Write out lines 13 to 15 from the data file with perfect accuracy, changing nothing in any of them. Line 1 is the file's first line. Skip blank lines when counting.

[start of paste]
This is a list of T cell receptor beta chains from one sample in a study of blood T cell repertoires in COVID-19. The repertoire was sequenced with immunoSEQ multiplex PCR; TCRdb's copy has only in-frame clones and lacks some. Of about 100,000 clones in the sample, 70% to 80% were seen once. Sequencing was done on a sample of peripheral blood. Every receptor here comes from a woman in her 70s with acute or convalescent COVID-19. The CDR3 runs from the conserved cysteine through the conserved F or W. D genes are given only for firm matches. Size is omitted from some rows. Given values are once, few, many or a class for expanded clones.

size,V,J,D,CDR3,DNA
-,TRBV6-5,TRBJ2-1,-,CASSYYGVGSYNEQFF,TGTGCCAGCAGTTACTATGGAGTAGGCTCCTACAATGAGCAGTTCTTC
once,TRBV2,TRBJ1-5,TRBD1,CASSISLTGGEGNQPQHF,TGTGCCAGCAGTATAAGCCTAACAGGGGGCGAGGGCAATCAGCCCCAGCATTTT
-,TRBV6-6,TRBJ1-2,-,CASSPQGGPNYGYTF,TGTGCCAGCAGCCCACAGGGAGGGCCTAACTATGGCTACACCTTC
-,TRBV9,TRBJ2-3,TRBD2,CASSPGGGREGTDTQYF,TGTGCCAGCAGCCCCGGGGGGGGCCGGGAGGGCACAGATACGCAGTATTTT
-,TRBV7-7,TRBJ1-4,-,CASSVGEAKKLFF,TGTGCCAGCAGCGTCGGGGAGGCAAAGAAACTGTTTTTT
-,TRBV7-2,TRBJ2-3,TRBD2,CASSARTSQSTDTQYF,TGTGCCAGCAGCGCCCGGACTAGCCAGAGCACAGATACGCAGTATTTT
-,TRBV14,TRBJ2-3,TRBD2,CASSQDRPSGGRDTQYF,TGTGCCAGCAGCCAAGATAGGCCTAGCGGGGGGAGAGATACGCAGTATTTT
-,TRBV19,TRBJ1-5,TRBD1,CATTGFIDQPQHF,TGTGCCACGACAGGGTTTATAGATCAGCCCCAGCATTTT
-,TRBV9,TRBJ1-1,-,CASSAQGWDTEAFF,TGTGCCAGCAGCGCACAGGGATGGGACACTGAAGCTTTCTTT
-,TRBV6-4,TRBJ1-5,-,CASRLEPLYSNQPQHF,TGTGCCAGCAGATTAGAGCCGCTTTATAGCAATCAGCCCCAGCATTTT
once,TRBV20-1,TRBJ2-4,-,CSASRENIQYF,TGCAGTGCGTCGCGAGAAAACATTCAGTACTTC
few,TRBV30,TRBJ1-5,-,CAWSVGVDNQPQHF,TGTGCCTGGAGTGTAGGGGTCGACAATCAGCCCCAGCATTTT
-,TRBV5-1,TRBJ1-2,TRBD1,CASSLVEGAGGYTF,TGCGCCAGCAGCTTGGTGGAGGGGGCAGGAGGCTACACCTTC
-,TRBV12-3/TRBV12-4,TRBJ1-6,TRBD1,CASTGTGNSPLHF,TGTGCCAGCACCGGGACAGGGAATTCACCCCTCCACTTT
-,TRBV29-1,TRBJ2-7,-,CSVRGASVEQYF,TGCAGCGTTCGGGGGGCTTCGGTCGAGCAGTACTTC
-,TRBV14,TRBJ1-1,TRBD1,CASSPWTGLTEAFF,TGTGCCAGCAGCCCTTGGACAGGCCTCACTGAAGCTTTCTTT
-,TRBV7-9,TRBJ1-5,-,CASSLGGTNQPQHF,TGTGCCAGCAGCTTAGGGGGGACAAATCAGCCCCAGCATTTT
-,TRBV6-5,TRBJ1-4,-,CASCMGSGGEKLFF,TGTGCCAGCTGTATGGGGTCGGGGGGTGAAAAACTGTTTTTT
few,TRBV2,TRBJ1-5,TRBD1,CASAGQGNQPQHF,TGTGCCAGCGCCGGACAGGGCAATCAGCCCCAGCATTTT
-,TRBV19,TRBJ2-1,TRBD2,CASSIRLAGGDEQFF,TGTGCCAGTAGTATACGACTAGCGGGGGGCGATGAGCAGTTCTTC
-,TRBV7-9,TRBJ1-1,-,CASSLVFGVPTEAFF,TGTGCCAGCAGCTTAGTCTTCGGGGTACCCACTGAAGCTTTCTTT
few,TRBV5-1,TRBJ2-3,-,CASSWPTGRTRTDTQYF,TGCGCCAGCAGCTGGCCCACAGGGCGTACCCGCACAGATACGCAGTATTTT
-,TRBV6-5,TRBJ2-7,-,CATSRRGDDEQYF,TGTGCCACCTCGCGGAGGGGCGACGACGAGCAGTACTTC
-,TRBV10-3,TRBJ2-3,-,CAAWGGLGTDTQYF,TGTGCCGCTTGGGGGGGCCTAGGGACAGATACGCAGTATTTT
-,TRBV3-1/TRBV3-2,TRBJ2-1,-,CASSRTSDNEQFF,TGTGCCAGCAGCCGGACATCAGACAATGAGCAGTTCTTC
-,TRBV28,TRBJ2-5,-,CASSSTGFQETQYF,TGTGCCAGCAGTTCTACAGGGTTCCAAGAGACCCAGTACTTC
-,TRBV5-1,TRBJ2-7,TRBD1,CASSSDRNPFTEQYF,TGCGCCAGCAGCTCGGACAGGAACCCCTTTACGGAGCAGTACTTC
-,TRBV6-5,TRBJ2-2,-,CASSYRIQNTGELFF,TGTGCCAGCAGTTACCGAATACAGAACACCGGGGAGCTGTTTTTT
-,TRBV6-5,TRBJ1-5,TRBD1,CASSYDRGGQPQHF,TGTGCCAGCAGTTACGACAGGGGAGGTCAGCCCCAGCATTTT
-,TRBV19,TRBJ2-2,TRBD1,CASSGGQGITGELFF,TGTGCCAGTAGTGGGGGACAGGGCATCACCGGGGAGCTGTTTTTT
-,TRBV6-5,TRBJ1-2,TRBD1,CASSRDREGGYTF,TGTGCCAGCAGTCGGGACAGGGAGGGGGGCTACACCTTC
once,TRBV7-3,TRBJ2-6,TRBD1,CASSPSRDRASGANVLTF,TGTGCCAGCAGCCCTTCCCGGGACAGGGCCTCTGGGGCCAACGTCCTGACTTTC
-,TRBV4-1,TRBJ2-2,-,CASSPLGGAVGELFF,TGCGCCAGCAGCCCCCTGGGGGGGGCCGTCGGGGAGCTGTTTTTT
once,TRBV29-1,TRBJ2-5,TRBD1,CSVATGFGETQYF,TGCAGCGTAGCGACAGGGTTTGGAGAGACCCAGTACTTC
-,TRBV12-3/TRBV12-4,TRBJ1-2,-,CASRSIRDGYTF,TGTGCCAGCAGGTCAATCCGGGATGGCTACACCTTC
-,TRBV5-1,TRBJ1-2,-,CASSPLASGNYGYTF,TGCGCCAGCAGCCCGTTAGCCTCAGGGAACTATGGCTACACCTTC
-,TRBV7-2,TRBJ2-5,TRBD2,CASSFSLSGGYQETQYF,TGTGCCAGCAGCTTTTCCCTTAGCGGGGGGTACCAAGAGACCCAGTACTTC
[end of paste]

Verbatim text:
once,TRBV20-1,TRBJ2-4,-,CSASRENIQYF,TGCAGTGCGTCGCGAGAAAACATTCAGTACTTC
few,TRBV30,TRBJ1-5,-,CAWSVGVDNQPQHF,TGTGCCTGGAGTGTAGGGGTCGACAATCAGCCCCAGCATTTT
-,TRBV5-1,TRBJ1-2,TRBD1,CASSLVEGAGGYTF,TGCGCCAGCAGCTTGGTGGAGGGGGCAGGAGGCTACACCTTC